Petaluma artists create community at Magic Shop
Creating art can be a lonely practice. Whether it’s a full-time career, an after-hours side hustle or a therapeutic pastime, art requires hours and hours spent in isolation. In a west side warehouse overlooking the Petaluma River, a small community of local artists is taking an alternative approach, proving that working alone while also working near (and sometimes with) other creatives is not only good for their minds and souls, it’s good for their art.
“Functioning as a collective, we have more than just our individual studio walls,” said Jennifer Tatum, founder of Magic Shop Studios. “It’s the community experience we are stepping into every day when we come together to make our art separately. It’s a collective, a support system, as well as a great place to work. We really do care about each other, and look out for each other. It really does feel magical.”
Founded in early 2020 and significantly shaped by the pandemic, the three-year-old Magic Shop Studios is housed in a multi-story, semi-labyrinthine corner of The Watershed, a 100-year-old former grain storage warehouse on First Street, on the waterfront in Petaluma’s historic Warehouse District. The Magic Shop portion of the sprawling building comprises 11 studio spaces currently being used by 16 artists. On the ground floor is a communal art gallery featuring ever-changing displays of all the artists’ work, and a solo gallery where one select artist from the collective presents their own show every three months. Those exhibitions routinely open concurrently with the group’s quarterly Open Studios events, when the public is allowed to wander through the studios, visit the members, getting a peek at how different artists work, and the environments they have built to create in.
The next Magic Shop Open House is scheduled for Saturday evening, Feb. 11, 5 - 8 p.m. But that’s not the only time the public is invited inside. On weekends, visitors are welcome to join Tatum and company for what she has named “Coffee X Art,” an opportunity to view the exhibition spaces and enjoy a fresh-brewed cup of high-end coffee courtesy of roaster-brewer Kjeld Clark.
“We started that in September,” Tatum says of the “Coffee X Art” experiences, held from 11 a.m. to 4 p.m. on Fridays and Saturdays. “Except for the Open Studios days, no one really gets much of a chance to come in and see what goes on here. So we do these pour-over coffee tastings, and the galleries are open. We’ve had so many people wander in by accident, and they are just blown away that all of this exists here.”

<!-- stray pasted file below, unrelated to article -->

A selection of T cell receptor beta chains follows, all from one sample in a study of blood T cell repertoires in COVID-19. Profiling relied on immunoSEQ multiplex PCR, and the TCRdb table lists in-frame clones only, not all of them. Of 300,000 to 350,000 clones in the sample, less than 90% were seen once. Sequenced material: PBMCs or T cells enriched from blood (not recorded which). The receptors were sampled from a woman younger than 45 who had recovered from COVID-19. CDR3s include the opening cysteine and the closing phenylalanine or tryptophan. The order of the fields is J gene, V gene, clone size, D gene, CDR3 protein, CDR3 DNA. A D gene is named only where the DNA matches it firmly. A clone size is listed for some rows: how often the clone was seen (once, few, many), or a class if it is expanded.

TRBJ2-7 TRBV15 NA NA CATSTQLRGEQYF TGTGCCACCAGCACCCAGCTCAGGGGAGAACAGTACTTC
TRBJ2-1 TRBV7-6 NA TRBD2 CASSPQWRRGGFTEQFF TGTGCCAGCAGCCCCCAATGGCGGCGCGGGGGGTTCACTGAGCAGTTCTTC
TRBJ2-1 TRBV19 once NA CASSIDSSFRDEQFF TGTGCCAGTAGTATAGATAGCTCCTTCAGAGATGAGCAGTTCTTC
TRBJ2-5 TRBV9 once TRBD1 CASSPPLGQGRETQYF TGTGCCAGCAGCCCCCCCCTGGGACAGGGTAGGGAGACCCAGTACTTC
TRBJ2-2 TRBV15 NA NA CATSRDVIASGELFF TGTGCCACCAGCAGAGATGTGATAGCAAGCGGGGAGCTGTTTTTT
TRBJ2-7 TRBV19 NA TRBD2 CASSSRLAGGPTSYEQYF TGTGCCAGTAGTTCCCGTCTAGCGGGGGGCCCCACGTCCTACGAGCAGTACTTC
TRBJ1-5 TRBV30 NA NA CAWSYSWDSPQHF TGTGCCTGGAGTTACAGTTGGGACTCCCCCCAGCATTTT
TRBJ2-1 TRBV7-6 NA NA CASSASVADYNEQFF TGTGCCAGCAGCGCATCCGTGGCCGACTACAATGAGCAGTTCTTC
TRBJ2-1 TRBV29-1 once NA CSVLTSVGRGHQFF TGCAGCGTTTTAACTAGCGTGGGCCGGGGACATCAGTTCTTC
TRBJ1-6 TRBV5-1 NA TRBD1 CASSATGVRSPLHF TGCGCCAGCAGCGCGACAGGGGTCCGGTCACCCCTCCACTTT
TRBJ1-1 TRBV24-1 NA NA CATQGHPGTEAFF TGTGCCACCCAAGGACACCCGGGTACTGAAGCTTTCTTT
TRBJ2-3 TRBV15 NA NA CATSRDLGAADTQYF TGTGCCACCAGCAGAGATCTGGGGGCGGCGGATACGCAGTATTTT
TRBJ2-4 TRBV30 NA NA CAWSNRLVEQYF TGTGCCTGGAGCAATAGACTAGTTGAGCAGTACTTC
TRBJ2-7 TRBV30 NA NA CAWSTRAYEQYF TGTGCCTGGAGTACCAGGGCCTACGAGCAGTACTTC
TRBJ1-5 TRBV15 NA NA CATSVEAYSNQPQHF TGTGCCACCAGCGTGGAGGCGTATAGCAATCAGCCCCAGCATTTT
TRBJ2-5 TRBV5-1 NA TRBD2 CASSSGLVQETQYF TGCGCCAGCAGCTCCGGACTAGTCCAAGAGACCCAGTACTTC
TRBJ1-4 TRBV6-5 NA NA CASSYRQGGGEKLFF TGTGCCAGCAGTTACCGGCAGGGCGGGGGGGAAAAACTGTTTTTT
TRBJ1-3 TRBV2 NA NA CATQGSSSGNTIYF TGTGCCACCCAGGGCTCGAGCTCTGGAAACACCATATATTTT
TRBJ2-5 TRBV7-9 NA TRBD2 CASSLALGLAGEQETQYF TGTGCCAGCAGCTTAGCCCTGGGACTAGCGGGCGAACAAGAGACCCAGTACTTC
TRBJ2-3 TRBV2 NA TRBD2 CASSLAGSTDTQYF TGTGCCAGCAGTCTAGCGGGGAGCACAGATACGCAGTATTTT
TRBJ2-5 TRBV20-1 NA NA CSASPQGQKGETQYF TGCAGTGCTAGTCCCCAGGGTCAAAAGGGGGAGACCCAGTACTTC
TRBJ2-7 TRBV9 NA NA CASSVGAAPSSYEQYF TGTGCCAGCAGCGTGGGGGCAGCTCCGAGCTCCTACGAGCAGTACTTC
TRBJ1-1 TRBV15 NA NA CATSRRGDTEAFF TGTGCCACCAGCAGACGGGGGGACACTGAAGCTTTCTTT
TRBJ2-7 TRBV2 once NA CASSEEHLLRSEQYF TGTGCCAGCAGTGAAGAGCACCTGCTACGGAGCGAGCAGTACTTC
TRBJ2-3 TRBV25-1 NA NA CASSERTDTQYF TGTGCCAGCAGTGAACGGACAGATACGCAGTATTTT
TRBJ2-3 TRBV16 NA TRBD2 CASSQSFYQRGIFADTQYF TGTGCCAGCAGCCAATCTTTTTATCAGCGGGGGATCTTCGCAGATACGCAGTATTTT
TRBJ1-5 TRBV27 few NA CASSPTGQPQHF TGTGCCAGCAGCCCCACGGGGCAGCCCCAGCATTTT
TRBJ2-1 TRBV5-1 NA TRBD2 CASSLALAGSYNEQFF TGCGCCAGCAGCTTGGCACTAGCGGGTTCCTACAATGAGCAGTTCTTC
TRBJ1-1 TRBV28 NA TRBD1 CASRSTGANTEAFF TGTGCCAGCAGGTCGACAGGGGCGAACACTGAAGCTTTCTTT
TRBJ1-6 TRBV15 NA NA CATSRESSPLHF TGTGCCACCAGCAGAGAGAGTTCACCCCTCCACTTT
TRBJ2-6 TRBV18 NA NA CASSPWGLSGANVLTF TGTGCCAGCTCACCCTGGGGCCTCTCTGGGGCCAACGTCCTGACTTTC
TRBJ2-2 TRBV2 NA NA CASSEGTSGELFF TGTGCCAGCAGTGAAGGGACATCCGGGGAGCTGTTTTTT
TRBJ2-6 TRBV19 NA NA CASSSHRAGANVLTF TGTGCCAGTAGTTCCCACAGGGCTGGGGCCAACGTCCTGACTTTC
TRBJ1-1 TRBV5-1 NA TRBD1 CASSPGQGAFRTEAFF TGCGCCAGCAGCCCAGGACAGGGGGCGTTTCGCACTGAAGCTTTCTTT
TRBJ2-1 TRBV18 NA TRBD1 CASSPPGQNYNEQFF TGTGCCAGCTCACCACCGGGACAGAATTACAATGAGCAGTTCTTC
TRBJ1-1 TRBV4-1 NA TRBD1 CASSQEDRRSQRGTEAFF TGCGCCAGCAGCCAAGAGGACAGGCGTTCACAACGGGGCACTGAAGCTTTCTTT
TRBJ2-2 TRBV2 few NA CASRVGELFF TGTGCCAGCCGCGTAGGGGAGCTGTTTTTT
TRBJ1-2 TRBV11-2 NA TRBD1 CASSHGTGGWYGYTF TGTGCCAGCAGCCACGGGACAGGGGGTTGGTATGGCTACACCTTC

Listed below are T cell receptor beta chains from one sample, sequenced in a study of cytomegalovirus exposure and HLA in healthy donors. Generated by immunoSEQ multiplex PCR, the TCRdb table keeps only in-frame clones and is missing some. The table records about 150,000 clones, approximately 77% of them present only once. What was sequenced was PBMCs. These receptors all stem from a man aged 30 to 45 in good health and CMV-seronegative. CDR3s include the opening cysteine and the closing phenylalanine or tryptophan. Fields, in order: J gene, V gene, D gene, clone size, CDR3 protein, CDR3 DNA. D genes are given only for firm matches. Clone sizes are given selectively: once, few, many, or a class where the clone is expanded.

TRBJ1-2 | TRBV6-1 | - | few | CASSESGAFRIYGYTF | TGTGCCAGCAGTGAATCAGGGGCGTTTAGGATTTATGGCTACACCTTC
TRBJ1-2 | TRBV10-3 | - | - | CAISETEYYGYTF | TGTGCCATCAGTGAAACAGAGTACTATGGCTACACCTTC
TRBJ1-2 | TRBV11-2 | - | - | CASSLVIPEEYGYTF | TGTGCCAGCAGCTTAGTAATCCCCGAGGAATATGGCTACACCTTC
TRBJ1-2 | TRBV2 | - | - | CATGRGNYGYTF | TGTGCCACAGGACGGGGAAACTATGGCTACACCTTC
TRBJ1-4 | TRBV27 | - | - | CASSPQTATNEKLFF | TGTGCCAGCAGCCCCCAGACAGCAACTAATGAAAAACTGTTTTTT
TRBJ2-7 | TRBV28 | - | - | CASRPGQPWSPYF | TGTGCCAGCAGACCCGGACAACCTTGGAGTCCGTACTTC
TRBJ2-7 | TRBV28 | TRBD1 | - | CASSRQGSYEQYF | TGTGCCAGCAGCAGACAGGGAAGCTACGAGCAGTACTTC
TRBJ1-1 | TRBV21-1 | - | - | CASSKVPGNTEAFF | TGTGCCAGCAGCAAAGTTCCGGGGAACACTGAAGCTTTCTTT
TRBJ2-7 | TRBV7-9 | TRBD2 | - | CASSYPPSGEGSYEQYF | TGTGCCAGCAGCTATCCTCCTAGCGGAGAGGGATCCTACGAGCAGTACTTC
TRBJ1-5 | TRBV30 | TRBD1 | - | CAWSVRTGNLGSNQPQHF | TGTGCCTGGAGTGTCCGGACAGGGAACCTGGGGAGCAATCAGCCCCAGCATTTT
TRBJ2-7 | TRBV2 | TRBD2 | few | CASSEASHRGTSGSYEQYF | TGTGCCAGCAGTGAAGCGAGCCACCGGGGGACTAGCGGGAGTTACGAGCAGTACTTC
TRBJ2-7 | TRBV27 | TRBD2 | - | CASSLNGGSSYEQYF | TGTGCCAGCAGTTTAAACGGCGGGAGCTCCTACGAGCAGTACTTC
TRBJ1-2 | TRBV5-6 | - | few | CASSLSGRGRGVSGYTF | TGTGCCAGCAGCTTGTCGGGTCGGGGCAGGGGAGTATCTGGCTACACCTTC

Tatum first started working in the Watershed building several years ago, when she began renting a space from Cemil Hope, of HOPEBUILT, a maker of high end cabinetry, whose idea it was to develop the smaller spaces, one of which Tatum was renting.
“Cemil planted the seed for me to then take forward into all I was dreaming,” said Tatum.
It was Hope’s son, also an artist, who inspired the studios’ eventual name when he’d stop by to inquire of Tatum, “What’s going on in your magic shop?” When Josh Peterson bought the building four years ago, and began remodeling it, Tatum proposed the establishment of an artists’ collective.
“All of these spaces are small enough that artists can afford them,” she pointed out, giving the average rent for a 9-foot x 12-foot studio as about $500. “But the big attraction is that it’s bringing people out of their garages or home studios, places where they really aren’t connecting with the larger community. I’d been creating in my own garage studio, and I was like, ‘I need interaction with other people, other artists, to be able to talk about what we’re creating.’”
When COVID-19 hit, and people were suddenly sheltering at home with their families, Tatum quickly filled up studios’ upstairs spaces with artists needing a relatively quiet place to work.
“People were looking for a place to be outside of their house, and we were really good about being strict with COVID protocols,” she said. “No one ever got sick here, during that whole time. We couldn’t hang out together, but people would come in and go to their studios, and we could hear each other – which was actually very comforting at that time.”
After a year, Peterson expanded, putting up temporary walls and sliding doors in the inner warehouse to create additional studios, and almost immediately filled those up as well.
“Every space is a little bit different, and they all have something special,” said Tatum, a printmaker specializing in lithographic reproductions using wooden carvings. “My studio has this amazing wonderful light that comes through the window when it’s sunny. When the rain comes down, the sound it makes on the metal roof is just very comforting and cool.“
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